The multi-cloud environment also needs to be monitored. To do so, the events must be linked (correlated) with each other. For example, because a “server name” has a different designation in the different cloud environments or the server name is structured differently, attributes and contents must be transformed (normalised) so that correlating queries are possible.
Clients also asked…
- Multi-cloud monitoring and interoperability?
- How can the multi-cloud environment be monitored for security incidents?
- What monitoring solutions are available (and do they meet our needs)?
- How can events be normalised, i.e. brought into a common structure?
- Which events should be monitored?
- How can the quantity of events be reduced (cost factor)?
- Can events be reacted to in an automated way?
- How can clouds be connected to an in-house or external Security Operation Centre (SOC)?
The earlier on companies deal with these issues, the smoother the path to migration will be. It is challenging to realign an evolved multi-cloud environment in terms of monitoring and governance.
Remote Work and Collaboration
In the aftermath of COVID-19 and the wave of people working from home, companies were partially implementing their plans and infrastructures for remote work / working from home in emergency mode. Consequently, various consolidation efforts were required this year. Pre-existing set-ups were subjected to an audit in order for corrective action to be taken, where necessary.
Clients also asked…
- Is the architecture for the remote working environment consistent with good practice?
- What is the interaction like between individual tools such as video calls, data exchange and storage?
- Is there a clear separation of the collaboration solution in terms of on-premises, hybrid and cloud?
Although the integrated products and solutions have many different features, from a “security” perspective they are not all mature, desirable or useful. Here the key is finding the right balance between functionality and the level of security required.
You must recognise this too – doing jobs that are particularly enjoyable because they involve areas that are particularly interesting to you or where you cut your teeth before you experienced a sense of achievement? Often these jobs come out of the blue. Our clients usually want clarification on a very specific issue. One of the challenges is to organise prompt backup within InfoGuard when our own knowledge is pushed to its limits.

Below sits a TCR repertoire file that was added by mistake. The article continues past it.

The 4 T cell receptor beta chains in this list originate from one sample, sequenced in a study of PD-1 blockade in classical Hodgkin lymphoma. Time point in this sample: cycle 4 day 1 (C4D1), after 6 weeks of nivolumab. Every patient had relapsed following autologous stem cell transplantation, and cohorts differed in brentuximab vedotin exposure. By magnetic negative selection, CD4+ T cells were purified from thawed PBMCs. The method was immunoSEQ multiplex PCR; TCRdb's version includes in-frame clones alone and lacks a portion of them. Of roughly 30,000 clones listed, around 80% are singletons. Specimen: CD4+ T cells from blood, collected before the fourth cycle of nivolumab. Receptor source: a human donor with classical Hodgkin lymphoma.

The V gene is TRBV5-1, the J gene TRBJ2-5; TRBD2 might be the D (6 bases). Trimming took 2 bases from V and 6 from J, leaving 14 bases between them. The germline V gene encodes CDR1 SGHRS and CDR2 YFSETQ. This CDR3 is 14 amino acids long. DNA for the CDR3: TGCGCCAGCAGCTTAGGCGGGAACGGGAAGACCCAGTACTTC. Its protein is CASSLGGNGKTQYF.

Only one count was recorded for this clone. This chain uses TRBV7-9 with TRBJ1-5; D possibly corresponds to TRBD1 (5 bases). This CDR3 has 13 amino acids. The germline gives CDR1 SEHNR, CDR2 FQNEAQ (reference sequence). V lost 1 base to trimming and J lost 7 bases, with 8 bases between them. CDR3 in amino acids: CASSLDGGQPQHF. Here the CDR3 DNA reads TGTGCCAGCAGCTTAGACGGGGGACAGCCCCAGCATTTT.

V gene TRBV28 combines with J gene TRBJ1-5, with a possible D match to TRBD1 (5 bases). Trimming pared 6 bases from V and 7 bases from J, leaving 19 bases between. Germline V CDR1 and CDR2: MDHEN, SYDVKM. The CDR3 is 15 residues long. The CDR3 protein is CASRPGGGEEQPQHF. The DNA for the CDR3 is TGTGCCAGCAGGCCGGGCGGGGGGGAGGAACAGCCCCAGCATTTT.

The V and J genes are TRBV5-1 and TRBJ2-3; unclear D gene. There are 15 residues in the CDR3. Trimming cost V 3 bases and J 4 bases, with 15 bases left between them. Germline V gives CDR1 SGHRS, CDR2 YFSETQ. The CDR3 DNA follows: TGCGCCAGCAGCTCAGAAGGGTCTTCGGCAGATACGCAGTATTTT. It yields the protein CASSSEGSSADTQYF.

Clients also asked…
- Doubts have arisen in relation to the upcoming procurement of tools/technologies, e.g. “carefree package 2.0”. Are these justified?
- Two parts of the company have differing opinions on a security architecture issue. Is InfoGuard able to host a workshop on this topic?
- Some security deficiencies have been identified during a penetration test. Where should the lever for correcting these deficiencies be deployed in order to achieve rapid improvements?
- From a security architecture standpoint, are there alternative solutions to the client's proposed solution?
For our clients, it is helpful and a relief to be getting skilled support from InfoGuard on difficult or controversial issues, and in return, we remain abreast of clients’ issues and understand what is currently playing on their minds.
A solid house needs architects – a solid security architecture needs cyber security experts like InfoGuard
However, for many people, it is not quite as clear as it would be for a house exactly why “security architects” are needed. As a guideline, clients who contact us with questions about security architecture are looking, for example, for:
- An assessment of their security architecture with concrete, prioritised proposals for making improvements
- Support with introducing or consolidating a security infrastructure
- Providing support or a second opinion when implementing projects in the security architecture field
- Clarifying open questions in terms of best practice or acting as a “sparring partner”
- Assessing potential consequences when planning the implementation of a safety component.
As you can see from this “Architecture Digest 2021”, the life of architecture professionals in cyber security remains enthralling. It is very satisfying when clients are able to celebrate a success as a result of our contribution, experience and work.
We recommend that our clients with plans for 2022 contact us as soon as possible because we don’t have a bottomless pit of cyber security architects! This can be done very easily here: